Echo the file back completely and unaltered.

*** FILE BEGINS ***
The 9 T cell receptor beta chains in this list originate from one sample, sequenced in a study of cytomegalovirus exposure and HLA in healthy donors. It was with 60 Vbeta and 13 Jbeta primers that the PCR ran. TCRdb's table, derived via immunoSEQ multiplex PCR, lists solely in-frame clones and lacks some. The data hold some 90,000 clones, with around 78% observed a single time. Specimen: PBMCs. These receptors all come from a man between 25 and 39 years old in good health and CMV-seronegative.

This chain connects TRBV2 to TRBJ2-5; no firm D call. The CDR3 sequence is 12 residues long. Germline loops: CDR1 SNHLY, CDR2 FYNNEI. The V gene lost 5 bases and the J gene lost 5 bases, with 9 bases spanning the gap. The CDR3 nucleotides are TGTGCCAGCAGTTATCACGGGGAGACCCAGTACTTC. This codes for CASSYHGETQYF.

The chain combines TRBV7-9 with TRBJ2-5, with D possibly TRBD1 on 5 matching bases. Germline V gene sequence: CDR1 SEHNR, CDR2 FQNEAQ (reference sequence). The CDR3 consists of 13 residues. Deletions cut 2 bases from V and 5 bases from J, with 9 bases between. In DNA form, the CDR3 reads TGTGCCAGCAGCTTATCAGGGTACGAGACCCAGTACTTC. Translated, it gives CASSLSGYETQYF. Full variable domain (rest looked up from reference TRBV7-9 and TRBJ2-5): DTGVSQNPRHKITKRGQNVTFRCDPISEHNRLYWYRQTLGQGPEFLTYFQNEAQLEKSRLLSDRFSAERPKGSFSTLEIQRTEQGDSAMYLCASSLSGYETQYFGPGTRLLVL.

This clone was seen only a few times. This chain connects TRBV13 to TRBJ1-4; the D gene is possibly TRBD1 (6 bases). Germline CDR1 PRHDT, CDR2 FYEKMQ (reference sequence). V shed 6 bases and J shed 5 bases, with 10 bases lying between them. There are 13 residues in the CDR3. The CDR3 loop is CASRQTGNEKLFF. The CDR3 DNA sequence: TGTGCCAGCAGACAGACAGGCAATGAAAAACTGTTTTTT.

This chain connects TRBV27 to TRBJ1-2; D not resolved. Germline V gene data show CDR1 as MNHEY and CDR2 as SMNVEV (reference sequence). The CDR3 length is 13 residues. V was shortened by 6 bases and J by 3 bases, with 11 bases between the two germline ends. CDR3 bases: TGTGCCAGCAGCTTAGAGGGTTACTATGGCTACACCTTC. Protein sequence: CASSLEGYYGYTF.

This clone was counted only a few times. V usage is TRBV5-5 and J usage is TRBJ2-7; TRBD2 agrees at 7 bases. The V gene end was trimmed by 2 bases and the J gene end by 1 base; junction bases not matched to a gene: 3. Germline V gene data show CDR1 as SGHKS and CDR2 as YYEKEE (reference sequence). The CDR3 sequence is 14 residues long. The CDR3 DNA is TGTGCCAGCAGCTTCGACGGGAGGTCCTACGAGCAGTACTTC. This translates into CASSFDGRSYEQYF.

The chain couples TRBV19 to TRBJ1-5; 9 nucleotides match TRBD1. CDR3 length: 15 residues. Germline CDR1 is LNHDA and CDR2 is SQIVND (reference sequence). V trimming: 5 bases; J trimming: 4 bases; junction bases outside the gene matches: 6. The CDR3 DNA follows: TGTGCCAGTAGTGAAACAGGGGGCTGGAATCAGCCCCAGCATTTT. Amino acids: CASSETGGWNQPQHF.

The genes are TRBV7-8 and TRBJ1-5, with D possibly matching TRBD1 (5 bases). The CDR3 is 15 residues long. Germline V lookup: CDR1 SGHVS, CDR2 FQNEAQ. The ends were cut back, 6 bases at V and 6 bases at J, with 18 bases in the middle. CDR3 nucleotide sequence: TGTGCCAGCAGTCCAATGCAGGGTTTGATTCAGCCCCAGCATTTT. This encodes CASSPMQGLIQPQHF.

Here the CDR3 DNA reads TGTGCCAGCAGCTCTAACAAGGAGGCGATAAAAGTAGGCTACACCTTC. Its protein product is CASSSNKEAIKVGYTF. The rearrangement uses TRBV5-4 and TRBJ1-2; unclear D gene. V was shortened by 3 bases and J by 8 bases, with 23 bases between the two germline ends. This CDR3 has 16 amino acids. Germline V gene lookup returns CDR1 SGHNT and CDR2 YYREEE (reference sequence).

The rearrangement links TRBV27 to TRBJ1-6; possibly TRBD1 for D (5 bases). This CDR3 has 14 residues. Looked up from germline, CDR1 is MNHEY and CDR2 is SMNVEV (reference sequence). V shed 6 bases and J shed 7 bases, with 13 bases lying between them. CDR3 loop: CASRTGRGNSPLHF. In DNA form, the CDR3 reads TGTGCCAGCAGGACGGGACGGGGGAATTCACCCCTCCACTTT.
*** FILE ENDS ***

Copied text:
The 9 T cell receptor beta chains in this list originate from one sample, sequenced in a study of cytomegalovirus exposure and HLA in healthy donors. It was with 60 Vbeta and 13 Jbeta primers that the PCR ran. TCRdb's table, derived via immunoSEQ multiplex PCR, lists solely in-frame clones and lacks some. The data hold some 90,000 clones, with around 78% observed a single time. Specimen: PBMCs. These receptors all come from a man between 25 and 39 years old in good health and CMV-seronegative.

This chain connects TRBV2 to TRBJ2-5; no firm D call. The CDR3 sequence is 12 residues long. Germline loops: CDR1 SNHLY, CDR2 FYNNEI. The V gene lost 5 bases and the J gene lost 5 bases, with 9 bases spanning the gap. The CDR3 nucleotides are TGTGCCAGCAGTTATCACGGGGAGACCCAGTACTTC. This codes for CASSYHGETQYF.

The chain combines TRBV7-9 with TRBJ2-5, with D possibly TRBD1 on 5 matching bases. Germline V gene sequence: CDR1 SEHNR, CDR2 FQNEAQ (reference sequence). The CDR3 consists of 13 residues. Deletions cut 2 bases from V and 5 bases from J, with 9 bases between. In DNA form, the CDR3 reads TGTGCCAGCAGCTTATCAGGGTACGAGACCCAGTACTTC. Translated, it gives CASSLSGYETQYF. Full variable domain (rest looked up from reference TRBV7-9 and TRBJ2-5): DTGVSQNPRHKITKRGQNVTFRCDPISEHNRLYWYRQTLGQGPEFLTYFQNEAQLEKSRLLSDRFSAERPKGSFSTLEIQRTEQGDSAMYLCASSLSGYETQYFGPGTRLLVL.

This clone was seen only a few times. This chain connects TRBV13 to TRBJ1-4; the D gene is possibly TRBD1 (6 bases). Germline CDR1 PRHDT, CDR2 FYEKMQ (reference sequence). V shed 6 bases and J shed 5 bases, with 10 bases lying between them. There are 13 residues in the CDR3. The CDR3 loop is CASRQTGNEKLFF. The CDR3 DNA sequence: TGTGCCAGCAGACAGACAGGCAATGAAAAACTGTTTTTT.

This chain connects TRBV27 to TRBJ1-2; D not resolved. Germline V gene data show CDR1 as MNHEY and CDR2 as SMNVEV (reference sequence). The CDR3 length is 13 residues. V was shortened by 6 bases and J by 3 bases, with 11 bases between the two germline ends. CDR3 bases: TGTGCCAGCAGCTTAGAGGGTTACTATGGCTACACCTTC. Protein sequence: CASSLEGYYGYTF.

This clone was counted only a few times. V usage is TRBV5-5 and J usage is TRBJ2-7; TRBD2 agrees at 7 bases. The V gene end was trimmed by 2 bases and the J gene end by 1 base; junction bases not matched to a gene: 3. Germline V gene data show CDR1 as SGHKS and CDR2 as YYEKEE (reference sequence). The CDR3 sequence is 14 residues long. The CDR3 DNA is TGTGCCAGCAGCTTCGACGGGAGGTCCTACGAGCAGTACTTC. This translates into CASSFDGRSYEQYF.

The chain couples TRBV19 to TRBJ1-5; 9 nucleotides match TRBD1. CDR3 length: 15 residues. Germline CDR1 is LNHDA and CDR2 is SQIVND (reference sequence). V trimming: 5 bases; J trimming: 4 bases; junction bases outside the gene matches: 6. The CDR3 DNA follows: TGTGCCAGTAGTGAAACAGGGGGCTGGAATCAGCCCCAGCATTTT. Amino acids: CASSETGGWNQPQHF.

The genes are TRBV7-8 and TRBJ1-5, with D possibly matching TRBD1 (5 bases). The CDR3 is 15 residues long. Germline V lookup: CDR1 SGHVS, CDR2 FQNEAQ. The ends were cut back, 6 bases at V and 6 bases at J, with 18 bases in the middle. CDR3 nucleotide sequence: TGTGCCAGCAGTCCAATGCAGGGTTTGATTCAGCCCCAGCATTTT. This encodes CASSPMQGLIQPQHF.

Here the CDR3 DNA reads TGTGCCAGCAGCTCTAACAAGGAGGCGATAAAAGTAGGCTACACCTTC. Its protein product is CASSSNKEAIKVGYTF. The rearrangement uses TRBV5-4 and TRBJ1-2; unclear D gene. V was shortened by 3 bases and J by 8 bases, with 23 bases between the two germline ends. This CDR3 has 16 amino acids. Germline V gene lookup returns CDR1 SGHNT and CDR2 YYREEE (reference sequence).

The rearrangement links TRBV27 to TRBJ1-6; possibly TRBD1 for D (5 bases). This CDR3 has 14 residues. Looked up from germline, CDR1 is MNHEY and CDR2 is SMNVEV (reference sequence). V shed 6 bases and J shed 7 bases, with 13 bases lying between them. CDR3 loop: CASRTGRGNSPLHF. In DNA form, the CDR3 reads TGTGCCAGCAGGACGGGACGGGGGAATTCACCCCTCCACTTT.